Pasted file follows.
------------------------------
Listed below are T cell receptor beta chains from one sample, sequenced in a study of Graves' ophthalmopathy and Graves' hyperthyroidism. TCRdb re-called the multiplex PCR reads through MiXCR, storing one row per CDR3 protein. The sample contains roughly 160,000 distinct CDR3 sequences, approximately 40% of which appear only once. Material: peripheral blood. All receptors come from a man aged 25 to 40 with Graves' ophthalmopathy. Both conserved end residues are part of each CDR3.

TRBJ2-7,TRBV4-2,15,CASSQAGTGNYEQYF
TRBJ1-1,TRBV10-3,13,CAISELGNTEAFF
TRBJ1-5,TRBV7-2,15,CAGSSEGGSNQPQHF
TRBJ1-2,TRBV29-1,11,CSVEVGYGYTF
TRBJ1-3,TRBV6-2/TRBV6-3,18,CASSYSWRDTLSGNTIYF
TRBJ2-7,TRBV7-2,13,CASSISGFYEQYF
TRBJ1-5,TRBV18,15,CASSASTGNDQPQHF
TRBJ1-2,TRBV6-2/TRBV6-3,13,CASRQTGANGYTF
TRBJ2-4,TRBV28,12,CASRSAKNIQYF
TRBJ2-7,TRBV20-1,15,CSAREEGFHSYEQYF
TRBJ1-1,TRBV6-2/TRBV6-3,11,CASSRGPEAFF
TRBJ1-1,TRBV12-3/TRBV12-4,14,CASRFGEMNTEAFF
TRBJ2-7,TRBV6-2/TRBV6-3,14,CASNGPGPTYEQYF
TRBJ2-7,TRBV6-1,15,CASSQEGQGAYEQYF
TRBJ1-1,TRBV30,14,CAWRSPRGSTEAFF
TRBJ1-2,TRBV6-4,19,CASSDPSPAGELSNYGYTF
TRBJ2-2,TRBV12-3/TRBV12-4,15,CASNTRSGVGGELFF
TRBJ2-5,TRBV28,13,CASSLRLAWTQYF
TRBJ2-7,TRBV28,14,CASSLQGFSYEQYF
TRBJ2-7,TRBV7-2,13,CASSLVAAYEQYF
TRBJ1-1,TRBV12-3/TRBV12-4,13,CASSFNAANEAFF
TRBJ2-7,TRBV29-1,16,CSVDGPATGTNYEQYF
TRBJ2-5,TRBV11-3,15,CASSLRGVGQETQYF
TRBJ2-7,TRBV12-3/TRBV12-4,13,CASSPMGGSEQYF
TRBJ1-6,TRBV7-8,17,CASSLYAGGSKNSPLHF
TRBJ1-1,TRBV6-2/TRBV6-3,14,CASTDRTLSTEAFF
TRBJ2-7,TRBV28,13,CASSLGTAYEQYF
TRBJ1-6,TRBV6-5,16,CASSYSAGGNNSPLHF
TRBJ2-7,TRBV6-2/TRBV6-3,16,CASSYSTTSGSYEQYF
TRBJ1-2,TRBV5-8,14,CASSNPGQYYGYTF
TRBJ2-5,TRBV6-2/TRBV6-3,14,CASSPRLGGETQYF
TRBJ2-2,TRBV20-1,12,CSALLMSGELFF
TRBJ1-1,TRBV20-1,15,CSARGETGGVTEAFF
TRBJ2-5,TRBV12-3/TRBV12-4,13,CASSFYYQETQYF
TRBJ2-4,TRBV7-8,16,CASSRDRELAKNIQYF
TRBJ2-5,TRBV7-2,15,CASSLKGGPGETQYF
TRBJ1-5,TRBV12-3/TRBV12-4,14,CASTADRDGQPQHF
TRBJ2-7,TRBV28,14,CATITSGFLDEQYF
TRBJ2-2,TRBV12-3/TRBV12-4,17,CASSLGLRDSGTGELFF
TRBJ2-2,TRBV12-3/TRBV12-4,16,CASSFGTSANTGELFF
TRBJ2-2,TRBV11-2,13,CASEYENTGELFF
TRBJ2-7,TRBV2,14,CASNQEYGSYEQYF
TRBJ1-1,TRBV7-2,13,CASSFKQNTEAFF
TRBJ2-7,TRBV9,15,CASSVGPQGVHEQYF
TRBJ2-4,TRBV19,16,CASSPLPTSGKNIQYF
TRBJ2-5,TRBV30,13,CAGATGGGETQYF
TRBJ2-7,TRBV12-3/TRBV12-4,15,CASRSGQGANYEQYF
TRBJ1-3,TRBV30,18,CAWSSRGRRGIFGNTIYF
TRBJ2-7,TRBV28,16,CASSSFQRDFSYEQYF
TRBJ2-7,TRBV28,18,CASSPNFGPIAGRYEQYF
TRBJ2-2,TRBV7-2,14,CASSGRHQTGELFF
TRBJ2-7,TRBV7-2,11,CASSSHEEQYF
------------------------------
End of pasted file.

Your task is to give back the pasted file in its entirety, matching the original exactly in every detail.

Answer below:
Listed below are T cell receptor beta chains from one sample, sequenced in a study of Graves' ophthalmopathy and Graves' hyperthyroidism. TCRdb re-called the multiplex PCR reads through MiXCR, storing one row per CDR3 protein. The sample contains roughly 160,000 distinct CDR3 sequences, approximately 40% of which appear only once. Material: peripheral blood. All receptors come from a man aged 25 to 40 with Graves' ophthalmopathy. Both conserved end residues are part of each CDR3.

TRBJ2-7,TRBV4-2,15,CASSQAGTGNYEQYF
TRBJ1-1,TRBV10-3,13,CAISELGNTEAFF
TRBJ1-5,TRBV7-2,15,CAGSSEGGSNQPQHF
TRBJ1-2,TRBV29-1,11,CSVEVGYGYTF
TRBJ1-3,TRBV6-2/TRBV6-3,18,CASSYSWRDTLSGNTIYF
TRBJ2-7,TRBV7-2,13,CASSISGFYEQYF
TRBJ1-5,TRBV18,15,CASSASTGNDQPQHF
TRBJ1-2,TRBV6-2/TRBV6-3,13,CASRQTGANGYTF
TRBJ2-4,TRBV28,12,CASRSAKNIQYF
TRBJ2-7,TRBV20-1,15,CSAREEGFHSYEQYF
TRBJ1-1,TRBV6-2/TRBV6-3,11,CASSRGPEAFF
TRBJ1-1,TRBV12-3/TRBV12-4,14,CASRFGEMNTEAFF
TRBJ2-7,TRBV6-2/TRBV6-3,14,CASNGPGPTYEQYF
TRBJ2-7,TRBV6-1,15,CASSQEGQGAYEQYF
TRBJ1-1,TRBV30,14,CAWRSPRGSTEAFF
TRBJ1-2,TRBV6-4,19,CASSDPSPAGELSNYGYTF
TRBJ2-2,TRBV12-3/TRBV12-4,15,CASNTRSGVGGELFF
TRBJ2-5,TRBV28,13,CASSLRLAWTQYF
TRBJ2-7,TRBV28,14,CASSLQGFSYEQYF
TRBJ2-7,TRBV7-2,13,CASSLVAAYEQYF
TRBJ1-1,TRBV12-3/TRBV12-4,13,CASSFNAANEAFF
TRBJ2-7,TRBV29-1,16,CSVDGPATGTNYEQYF
TRBJ2-5,TRBV11-3,15,CASSLRGVGQETQYF
TRBJ2-7,TRBV12-3/TRBV12-4,13,CASSPMGGSEQYF
TRBJ1-6,TRBV7-8,17,CASSLYAGGSKNSPLHF
TRBJ1-1,TRBV6-2/TRBV6-3,14,CASTDRTLSTEAFF
TRBJ2-7,TRBV28,13,CASSLGTAYEQYF
TRBJ1-6,TRBV6-5,16,CASSYSAGGNNSPLHF
TRBJ2-7,TRBV6-2/TRBV6-3,16,CASSYSTTSGSYEQYF
TRBJ1-2,TRBV5-8,14,CASSNPGQYYGYTF
TRBJ2-5,TRBV6-2/TRBV6-3,14,CASSPRLGGETQYF
TRBJ2-2,TRBV20-1,12,CSALLMSGELFF
TRBJ1-1,TRBV20-1,15,CSARGETGGVTEAFF
TRBJ2-5,TRBV12-3/TRBV12-4,13,CASSFYYQETQYF
TRBJ2-4,TRBV7-8,16,CASSRDRELAKNIQYF
TRBJ2-5,TRBV7-2,15,CASSLKGGPGETQYF
TRBJ1-5,TRBV12-3/TRBV12-4,14,CASTADRDGQPQHF
TRBJ2-7,TRBV28,14,CATITSGFLDEQYF
TRBJ2-2,TRBV12-3/TRBV12-4,17,CASSLGLRDSGTGELFF
TRBJ2-2,TRBV12-3/TRBV12-4,16,CASSFGTSANTGELFF
TRBJ2-2,TRBV11-2,13,CASEYENTGELFF
TRBJ2-7,TRBV2,14,CASNQEYGSYEQYF
TRBJ1-1,TRBV7-2,13,CASSFKQNTEAFF
TRBJ2-7,TRBV9,15,CASSVGPQGVHEQYF
TRBJ2-4,TRBV19,16,CASSPLPTSGKNIQYF
TRBJ2-5,TRBV30,13,CAGATGGGETQYF
TRBJ2-7,TRBV12-3/TRBV12-4,15,CASRSGQGANYEQYF
TRBJ1-3,TRBV30,18,CAWSSRGRRGIFGNTIYF
TRBJ2-7,TRBV28,16,CASSSFQRDFSYEQYF
TRBJ2-7,TRBV28,18,CASSPNFGPIAGRYEQYF
TRBJ2-2,TRBV7-2,14,CASSGRHQTGELFF
TRBJ2-7,TRBV7-2,11,CASSSHEEQYF